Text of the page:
The AAUP’s annual meeting (held back-to-back with the biannual museum publishing seminar in Chicago) on June 18-20 was not only lively, but oversubscribed following two dismal, gloomy years, and all attendees were in good spirits. As Jennifer Howard described in her coverage for The Chronicle of Higher Education, “The numbers created some logistical hassles but gave the meeting energy, too, tempering nervousness about how to feed the growing e-book market and how to convince budget-obsessed administrators that presses are assets, not liabilities.” This particular meeting also marked the organization’s 75th anniversary, as well as an opportunity to fete Executive Director Peter Givler who is retiring at the end of the year.
As with most “content” conferences these days, the digital departments dominated the attendee list, even with a bookstore panel titled The Changing Bookstore Landscape and moderated by Bruce Joshua Miller of Miller Trade Book Marketing. Still, tech was a popular discussion with panels ranging from International Sales in the Information Age to Tackling the Unthinkable: Digitizing the Backlist. (“We’re going to come full circle — from indie to chain back to indie,” Bruce Joshua Miller remarked).
The universities and their presses confronted the issue of “open access” in a way that for-profit publishers do not, notwithstanding the plea for “free” from an ever more vociferous public. Panels addressing ways in which textbooks can be delivered to students for nominal fees sounded suspiciously like smoke and mirrors unless coupled with the ever-present Mellon Foundation — and other nonprofits funding these initiatives — picking up their slack, as in one panel featuring a report on patron-driven acquisitions. Declaring the Pearson/McGraw/Wiley models to be broken — but aren’t they all?? — proponents of free content were adamant as they spelled out their future (discounted) agenda, for advanced learning.
One of the final sessions, IGNITE!, was a sort of speed dating roundup of sales/marketing/publishing/design ideas created to shake publishers up in their thinking about their publishing and sales. Jonathan Eyler-Werve from Community Media Workshop and in-house humorist at Groupon, a representative from the newly launched The Chicagoan, Christina Kahrl from Baseball Prospectus, Tanner McSwain from Uncharted Books, Hal Pollard from Laureate International Universities Publishing, and Tony Sanfilippo, Assistant Press Director and Marketing and Sales Director of Penn State University Press with his own ideas of the traditional bookstore of the future, all performed in front of a display of slides which changed every 20 seconds, requiring all to move much more rapidly than they would have done under different circumstances. (Afterwards, a numbers of Sales execs thought this might be a very useful format for editorial presentations at sales conferences — such as they are these days.)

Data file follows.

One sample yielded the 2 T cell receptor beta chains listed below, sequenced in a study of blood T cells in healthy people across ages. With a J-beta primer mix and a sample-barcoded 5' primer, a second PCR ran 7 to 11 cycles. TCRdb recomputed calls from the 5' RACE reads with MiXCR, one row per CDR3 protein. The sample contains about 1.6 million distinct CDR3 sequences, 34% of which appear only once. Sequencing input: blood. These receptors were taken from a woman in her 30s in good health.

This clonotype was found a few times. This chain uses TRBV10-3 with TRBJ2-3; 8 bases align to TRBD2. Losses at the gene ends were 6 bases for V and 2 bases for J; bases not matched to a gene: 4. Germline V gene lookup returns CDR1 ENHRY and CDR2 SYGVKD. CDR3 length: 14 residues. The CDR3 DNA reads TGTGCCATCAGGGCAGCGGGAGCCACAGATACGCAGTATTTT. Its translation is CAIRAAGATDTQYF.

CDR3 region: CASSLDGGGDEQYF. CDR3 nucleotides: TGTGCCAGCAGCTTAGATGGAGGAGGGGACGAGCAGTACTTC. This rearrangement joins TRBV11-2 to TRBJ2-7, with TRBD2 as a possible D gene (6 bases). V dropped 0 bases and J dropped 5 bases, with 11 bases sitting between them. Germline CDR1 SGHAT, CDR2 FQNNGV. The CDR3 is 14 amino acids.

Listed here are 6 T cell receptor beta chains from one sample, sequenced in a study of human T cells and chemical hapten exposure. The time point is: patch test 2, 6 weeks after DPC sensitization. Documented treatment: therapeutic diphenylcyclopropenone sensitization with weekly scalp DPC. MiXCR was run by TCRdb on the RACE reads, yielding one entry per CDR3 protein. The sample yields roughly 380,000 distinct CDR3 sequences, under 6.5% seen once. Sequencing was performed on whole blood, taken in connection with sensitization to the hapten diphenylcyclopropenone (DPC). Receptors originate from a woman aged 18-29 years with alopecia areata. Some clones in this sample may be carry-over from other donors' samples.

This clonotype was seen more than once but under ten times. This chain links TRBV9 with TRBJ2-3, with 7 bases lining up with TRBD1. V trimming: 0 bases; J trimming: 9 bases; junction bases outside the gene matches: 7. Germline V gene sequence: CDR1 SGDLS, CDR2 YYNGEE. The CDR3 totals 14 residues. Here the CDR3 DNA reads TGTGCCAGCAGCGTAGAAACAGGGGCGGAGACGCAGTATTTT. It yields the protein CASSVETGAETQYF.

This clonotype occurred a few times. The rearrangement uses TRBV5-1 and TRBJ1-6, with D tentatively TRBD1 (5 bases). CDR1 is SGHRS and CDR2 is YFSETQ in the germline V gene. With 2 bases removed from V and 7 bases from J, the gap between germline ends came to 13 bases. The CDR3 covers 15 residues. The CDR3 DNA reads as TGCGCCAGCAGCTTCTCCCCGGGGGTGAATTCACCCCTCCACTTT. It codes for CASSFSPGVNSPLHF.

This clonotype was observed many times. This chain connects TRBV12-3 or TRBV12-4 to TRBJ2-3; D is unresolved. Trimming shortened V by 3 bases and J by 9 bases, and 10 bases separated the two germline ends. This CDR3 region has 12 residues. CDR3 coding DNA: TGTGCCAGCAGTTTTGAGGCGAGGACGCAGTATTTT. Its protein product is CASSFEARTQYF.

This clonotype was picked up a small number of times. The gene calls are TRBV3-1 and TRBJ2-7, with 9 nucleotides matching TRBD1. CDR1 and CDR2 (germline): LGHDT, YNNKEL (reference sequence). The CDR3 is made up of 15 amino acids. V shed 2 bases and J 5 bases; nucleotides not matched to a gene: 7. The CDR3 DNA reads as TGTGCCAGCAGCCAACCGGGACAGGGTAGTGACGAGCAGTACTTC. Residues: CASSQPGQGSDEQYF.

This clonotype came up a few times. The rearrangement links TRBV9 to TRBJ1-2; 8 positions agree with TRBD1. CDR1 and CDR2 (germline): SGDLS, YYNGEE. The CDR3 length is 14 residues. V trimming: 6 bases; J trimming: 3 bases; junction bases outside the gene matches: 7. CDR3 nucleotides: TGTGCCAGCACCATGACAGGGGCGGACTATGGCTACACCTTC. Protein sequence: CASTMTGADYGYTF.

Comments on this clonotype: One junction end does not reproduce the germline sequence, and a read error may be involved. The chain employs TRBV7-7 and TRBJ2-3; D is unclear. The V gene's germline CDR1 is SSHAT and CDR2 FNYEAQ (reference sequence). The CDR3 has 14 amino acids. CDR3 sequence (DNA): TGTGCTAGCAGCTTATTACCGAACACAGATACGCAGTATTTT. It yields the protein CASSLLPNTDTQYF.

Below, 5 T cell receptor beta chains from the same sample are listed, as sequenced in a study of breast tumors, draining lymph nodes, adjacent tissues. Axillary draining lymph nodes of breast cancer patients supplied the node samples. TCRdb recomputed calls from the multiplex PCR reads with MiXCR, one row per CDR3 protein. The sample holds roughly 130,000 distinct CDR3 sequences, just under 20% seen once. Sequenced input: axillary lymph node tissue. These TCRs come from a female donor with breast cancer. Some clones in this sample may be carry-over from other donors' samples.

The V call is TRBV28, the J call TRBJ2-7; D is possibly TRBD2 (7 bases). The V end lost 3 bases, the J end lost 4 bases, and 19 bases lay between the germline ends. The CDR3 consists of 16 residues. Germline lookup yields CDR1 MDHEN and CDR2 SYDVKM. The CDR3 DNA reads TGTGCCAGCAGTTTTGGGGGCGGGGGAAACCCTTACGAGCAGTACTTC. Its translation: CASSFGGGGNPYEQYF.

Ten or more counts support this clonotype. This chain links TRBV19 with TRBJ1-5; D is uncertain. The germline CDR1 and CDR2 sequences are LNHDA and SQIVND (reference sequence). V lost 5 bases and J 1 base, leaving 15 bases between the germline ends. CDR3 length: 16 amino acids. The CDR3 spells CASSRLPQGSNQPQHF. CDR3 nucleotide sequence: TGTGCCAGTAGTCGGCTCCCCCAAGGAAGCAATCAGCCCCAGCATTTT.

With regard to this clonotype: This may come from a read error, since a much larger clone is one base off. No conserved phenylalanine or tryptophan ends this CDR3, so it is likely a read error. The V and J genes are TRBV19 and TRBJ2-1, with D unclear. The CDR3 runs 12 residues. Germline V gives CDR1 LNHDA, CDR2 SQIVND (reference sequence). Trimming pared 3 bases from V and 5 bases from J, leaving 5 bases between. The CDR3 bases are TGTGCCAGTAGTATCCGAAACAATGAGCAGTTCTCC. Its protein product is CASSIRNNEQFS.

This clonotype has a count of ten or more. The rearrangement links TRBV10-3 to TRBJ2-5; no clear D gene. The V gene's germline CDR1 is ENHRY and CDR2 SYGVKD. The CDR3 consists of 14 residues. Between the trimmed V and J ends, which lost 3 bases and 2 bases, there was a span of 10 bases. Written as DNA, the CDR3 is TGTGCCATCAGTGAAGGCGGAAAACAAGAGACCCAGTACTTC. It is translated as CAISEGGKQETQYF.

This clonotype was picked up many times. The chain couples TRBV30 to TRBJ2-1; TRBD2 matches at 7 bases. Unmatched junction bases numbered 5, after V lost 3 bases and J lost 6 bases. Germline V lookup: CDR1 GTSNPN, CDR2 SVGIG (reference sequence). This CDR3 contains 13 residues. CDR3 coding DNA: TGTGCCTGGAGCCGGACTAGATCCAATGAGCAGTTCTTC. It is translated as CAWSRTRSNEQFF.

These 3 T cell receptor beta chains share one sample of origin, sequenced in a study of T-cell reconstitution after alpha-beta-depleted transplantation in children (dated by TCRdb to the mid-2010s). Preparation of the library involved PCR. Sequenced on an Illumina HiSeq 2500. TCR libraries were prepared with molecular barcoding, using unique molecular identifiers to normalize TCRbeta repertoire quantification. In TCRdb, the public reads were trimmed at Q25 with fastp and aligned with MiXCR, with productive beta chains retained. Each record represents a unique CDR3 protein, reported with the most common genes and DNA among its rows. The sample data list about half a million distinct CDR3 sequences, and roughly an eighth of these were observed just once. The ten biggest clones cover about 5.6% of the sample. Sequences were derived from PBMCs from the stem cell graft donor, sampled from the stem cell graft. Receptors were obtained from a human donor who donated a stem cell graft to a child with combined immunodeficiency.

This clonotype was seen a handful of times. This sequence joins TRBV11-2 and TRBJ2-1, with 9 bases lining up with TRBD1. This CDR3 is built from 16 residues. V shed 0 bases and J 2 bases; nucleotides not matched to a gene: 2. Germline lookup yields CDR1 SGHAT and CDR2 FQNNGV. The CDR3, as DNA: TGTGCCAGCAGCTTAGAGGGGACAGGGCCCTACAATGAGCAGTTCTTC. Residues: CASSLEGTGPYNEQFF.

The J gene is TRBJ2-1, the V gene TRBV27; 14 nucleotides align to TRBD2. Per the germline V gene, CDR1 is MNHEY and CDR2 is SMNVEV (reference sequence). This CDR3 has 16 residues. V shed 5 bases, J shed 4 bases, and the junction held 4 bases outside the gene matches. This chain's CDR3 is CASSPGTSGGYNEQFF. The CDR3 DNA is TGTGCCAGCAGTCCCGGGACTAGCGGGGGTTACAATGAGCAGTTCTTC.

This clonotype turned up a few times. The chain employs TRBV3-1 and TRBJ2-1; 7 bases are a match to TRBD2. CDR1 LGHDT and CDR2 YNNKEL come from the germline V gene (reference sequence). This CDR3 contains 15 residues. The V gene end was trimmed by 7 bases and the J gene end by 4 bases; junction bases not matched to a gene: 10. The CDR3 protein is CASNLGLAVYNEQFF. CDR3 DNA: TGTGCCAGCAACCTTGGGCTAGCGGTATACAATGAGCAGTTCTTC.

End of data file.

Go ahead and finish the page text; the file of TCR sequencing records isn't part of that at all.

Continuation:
On the digital front, one side was represented by Yale‘s David Schiffman and his panel looking beyond the ebook and “reflowable formats,” while the ongoing impact of “chunking” was explored in a panel overseen by Michael Cairns. Meanwhile, the often overlooked rights departments sang the praises of selling their antiquated downloadable PDFs, and their ability to garner income for the presses. The deplorable state of metadata was also lamented by Joe Esposito on the patron-driven acquisition panel.
As long as copyright exists in some fashion or another, clearing rights for all digital uses will remain a major earner in a business with seemingly less and less opportunities for making money. (A couple of independent booksellers bemoaned the fact however, that they can perfectly able to sell academic titles to their customers and would do considerably better if they could improve on the short discount, and if trade paperbacks were not priced at $29.95!)